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PPSA Debtor Location Rules Change Effective December 31, 2015

Author(s): Richard M. Borins, Joyce M. Bernasek, Scott Cooper

Dec 14, 2015

By now you may have heard about the upcoming amendments to the Personal Property Security Act (Ontario) (the PPSA) coming into force on December 31, 2015. Our focus is on the practical implications of those changes and how they are going to affect secured parties. These amendments change the rules in Ontario for determining the “location” of a debtor and will have implications for the validity, perfection and priority of security interests perfected by registration under the PPSA.

Under the new PPSA rules, the location of a debtor is determined based on the nature of the debtor in question. Specific rules are set out to address the location of individuals, corporations, partnerships, and other types of debtor, based generally on the information available in public filings. The result of these changes may be to shift the location of existing debtors for the purposes of the PPSA. Accordingly, transition rules have been provided to allow existing secured parties to maintain the perfection and priority of their existing registrations. 

Practical Implications

The introduction of the new PPSA location rules gives rise to several practical implications for secured parties.

  1. Consider whether existing security interests are affected by a change in debtor location.

    Secured parties and their counsel should review their existing security agreements and registrations to determine whether new registrations may be required to maintain perfection under the new rules, especially where the term of lending arrangements extends beyond the 5-year transition period (i.e. loans that extend past December 31, 2020). A secured party which registers in accordance with the new rules before the expiration of the transition period will be deemed to be continuously perfected. 

  2. Keep the new rules in mind for amendments and refinancings.

    Be mindful to avoid simply duplicating prior deals and reusing existing registrations.  Although the transition rules allow a secured party to maintain perfection under the old rules following certain amendments and extensions, each amendment and refinancing should be taken as an opportunity to ensure the security package is in compliance with the new PPSA rules before the expiration of the 5-year transition period.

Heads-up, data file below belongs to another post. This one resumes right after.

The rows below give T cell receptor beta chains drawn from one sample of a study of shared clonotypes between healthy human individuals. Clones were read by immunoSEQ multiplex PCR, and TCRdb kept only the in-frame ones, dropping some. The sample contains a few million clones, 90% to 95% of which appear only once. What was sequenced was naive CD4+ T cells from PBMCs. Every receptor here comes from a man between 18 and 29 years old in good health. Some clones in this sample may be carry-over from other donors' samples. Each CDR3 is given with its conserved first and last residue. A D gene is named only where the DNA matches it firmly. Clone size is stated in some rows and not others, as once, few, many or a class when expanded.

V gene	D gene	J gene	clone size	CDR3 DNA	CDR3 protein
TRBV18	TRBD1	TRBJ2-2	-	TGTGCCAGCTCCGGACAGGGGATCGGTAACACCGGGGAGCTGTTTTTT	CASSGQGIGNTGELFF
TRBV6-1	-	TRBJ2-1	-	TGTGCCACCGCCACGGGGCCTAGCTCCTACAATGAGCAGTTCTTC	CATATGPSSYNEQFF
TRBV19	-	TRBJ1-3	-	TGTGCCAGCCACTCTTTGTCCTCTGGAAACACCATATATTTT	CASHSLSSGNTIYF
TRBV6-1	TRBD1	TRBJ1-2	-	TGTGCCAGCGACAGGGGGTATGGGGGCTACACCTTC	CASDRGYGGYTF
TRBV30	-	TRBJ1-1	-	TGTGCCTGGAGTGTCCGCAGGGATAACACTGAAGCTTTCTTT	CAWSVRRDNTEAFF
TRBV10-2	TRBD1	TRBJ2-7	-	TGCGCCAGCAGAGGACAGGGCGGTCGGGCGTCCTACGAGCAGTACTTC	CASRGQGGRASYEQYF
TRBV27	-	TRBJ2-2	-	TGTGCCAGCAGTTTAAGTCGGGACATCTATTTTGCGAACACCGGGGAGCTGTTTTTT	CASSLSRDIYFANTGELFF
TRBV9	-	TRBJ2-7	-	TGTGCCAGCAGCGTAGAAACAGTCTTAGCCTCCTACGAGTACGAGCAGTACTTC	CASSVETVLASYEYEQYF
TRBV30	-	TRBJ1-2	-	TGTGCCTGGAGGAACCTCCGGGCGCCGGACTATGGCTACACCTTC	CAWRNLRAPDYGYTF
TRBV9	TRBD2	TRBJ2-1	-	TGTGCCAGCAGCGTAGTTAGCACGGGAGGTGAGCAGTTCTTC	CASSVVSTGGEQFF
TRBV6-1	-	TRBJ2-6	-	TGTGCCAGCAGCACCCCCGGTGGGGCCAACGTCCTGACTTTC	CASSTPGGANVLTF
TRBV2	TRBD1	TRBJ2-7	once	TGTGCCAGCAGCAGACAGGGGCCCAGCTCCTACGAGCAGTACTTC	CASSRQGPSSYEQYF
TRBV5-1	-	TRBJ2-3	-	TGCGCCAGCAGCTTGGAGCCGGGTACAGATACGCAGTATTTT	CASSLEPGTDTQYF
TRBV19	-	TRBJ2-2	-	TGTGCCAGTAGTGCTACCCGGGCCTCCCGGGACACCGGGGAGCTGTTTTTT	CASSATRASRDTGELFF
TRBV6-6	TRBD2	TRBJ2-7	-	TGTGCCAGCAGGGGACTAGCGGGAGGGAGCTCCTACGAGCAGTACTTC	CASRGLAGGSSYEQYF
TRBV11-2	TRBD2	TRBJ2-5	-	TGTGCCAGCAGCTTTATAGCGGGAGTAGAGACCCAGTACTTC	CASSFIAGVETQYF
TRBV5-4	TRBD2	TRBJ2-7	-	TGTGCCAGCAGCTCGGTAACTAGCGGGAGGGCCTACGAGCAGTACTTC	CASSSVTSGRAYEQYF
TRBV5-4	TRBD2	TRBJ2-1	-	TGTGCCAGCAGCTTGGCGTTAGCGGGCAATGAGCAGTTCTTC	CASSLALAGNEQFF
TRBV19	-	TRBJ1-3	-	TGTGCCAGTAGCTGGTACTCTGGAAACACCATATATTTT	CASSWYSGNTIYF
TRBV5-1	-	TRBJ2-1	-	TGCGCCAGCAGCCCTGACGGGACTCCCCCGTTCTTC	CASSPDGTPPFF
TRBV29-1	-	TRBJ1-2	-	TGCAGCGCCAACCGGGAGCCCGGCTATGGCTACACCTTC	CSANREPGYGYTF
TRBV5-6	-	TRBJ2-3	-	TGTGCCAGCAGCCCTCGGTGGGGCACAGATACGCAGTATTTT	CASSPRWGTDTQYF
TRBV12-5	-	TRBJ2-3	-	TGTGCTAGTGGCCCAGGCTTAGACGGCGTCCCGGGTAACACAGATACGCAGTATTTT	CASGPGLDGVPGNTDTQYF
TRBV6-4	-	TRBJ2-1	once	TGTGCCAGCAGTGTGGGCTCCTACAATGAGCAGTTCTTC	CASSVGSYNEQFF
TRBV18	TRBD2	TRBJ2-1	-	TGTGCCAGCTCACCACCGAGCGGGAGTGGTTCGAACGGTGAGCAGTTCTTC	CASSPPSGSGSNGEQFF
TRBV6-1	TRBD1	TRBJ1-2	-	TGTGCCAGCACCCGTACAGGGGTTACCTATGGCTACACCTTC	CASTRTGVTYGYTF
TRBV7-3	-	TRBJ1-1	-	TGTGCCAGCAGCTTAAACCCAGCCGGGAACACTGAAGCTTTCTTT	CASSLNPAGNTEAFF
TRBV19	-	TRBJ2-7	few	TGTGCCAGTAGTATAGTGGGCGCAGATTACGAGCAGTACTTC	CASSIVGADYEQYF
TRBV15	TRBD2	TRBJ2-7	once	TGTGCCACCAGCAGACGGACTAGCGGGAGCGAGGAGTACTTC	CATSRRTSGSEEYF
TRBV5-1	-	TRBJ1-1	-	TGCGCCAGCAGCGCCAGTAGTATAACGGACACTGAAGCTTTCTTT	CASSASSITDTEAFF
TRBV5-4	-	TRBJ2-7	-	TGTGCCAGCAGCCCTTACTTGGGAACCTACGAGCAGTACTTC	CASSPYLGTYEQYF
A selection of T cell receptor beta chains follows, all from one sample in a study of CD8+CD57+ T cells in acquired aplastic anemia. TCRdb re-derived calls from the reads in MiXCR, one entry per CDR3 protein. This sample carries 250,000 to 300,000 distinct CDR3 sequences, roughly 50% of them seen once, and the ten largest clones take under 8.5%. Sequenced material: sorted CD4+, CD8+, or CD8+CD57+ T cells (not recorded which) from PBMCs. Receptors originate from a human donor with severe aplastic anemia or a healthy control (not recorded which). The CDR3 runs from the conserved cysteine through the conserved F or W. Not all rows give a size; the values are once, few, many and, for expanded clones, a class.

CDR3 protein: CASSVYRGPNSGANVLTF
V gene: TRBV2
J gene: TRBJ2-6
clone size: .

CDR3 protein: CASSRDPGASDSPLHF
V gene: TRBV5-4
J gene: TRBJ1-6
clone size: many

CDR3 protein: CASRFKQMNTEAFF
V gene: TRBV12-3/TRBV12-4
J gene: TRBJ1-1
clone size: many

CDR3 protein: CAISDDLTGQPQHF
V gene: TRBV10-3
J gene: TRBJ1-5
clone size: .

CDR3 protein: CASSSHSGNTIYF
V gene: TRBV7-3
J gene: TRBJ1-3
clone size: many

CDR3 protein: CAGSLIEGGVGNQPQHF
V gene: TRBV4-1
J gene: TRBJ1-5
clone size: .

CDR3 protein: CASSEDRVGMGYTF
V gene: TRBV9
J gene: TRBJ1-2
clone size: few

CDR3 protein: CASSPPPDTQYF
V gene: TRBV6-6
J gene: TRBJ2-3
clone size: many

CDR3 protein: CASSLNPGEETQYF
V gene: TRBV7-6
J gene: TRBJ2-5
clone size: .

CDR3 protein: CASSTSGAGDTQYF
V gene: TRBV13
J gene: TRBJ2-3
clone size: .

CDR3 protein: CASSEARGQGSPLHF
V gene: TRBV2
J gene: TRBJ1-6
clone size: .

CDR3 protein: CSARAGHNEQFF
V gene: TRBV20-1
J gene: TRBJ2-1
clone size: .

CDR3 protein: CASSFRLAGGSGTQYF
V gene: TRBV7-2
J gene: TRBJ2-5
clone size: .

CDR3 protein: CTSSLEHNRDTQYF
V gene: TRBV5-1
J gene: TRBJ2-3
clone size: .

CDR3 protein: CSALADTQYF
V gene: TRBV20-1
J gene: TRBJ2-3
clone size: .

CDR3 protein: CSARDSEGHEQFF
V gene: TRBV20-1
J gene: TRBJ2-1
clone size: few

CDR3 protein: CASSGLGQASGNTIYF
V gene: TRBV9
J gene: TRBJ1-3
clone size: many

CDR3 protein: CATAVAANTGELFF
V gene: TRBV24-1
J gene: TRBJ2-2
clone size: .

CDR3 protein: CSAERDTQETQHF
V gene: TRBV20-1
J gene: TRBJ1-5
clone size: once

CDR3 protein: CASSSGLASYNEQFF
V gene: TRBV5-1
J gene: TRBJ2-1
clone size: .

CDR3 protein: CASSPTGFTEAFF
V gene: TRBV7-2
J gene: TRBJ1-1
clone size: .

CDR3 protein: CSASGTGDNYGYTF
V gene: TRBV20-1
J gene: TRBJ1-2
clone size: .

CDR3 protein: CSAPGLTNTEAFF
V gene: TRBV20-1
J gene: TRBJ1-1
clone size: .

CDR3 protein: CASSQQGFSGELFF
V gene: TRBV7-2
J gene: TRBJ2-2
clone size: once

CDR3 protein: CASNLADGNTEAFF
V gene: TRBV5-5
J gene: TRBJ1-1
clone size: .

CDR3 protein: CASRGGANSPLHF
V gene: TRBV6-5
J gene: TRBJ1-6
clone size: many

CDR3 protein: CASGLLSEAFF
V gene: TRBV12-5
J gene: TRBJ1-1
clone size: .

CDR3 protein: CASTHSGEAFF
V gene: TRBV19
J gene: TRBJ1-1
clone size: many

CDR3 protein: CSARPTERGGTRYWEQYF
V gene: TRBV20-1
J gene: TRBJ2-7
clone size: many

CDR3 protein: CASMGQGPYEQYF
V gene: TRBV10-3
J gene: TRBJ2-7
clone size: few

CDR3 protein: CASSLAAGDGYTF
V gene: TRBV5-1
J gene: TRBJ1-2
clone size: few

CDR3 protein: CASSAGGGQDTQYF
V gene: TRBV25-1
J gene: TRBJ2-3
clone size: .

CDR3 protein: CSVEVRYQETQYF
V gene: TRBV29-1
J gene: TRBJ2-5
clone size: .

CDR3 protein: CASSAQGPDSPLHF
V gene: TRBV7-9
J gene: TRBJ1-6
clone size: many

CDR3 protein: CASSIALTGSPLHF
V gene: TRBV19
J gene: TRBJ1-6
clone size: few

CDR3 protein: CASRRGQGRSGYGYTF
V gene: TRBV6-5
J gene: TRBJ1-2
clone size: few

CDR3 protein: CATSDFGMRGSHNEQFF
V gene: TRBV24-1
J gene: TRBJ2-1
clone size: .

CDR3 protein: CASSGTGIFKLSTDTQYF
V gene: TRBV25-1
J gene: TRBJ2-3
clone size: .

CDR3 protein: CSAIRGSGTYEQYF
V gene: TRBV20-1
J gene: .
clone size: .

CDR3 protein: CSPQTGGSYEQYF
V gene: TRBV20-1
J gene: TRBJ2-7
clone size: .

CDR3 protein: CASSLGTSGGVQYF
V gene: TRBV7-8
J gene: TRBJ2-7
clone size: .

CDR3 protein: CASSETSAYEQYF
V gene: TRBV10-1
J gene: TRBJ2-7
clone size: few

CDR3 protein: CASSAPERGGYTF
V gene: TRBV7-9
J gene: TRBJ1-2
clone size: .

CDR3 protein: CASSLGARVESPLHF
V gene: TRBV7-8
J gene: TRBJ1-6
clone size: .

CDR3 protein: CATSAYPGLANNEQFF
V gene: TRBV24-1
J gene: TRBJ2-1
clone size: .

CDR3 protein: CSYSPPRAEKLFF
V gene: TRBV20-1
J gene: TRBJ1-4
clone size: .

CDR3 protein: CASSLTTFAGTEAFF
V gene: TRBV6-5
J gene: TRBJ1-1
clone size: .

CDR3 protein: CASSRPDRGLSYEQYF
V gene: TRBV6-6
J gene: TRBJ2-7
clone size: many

3. Apply the new location rules for new security interests…

    Starting on January 1, 2016, PPSA financing statements should be registered in accordance with the new debtor location rules.

  4. …but consider filing under the old rules - even after December 31, 2015 - to avoid conflicts of laws issues with other provinces.

    As Ontario is the only province to adopt new debtor location rules, the location of the debtor’s chief executive office is still relevant to conflicts of laws analysis when other Canadian provinces are involved. In situations where the location of the debtor under the new Ontario rules and the location of the debtor under PPSA legislation in place in other Canadian provinces is different, registration in accordance with the rules of both jurisdictions may be required.

  5. Conduct PPSA searches under both the old rules and the new rules.

    Although Ontario PPSA filing practice will change after December 31, 2015, existing registrations made under the old Ontario PPSA rules may continue to be effective until December 31, 2020. As a result, for at least the next five years, when conducting searches in the Province of Ontario (and elsewhere) secured parties and their counsel will need to consider both the old and the new rules to ensure that all prior registered security interests are detected.

If you have any questions regarding the upcoming amendments to the PPSA and wish to discuss further, please contact Richard M. Borins, Joyce M. Bernasek or Scott Cooper or a member of our Financial Services group.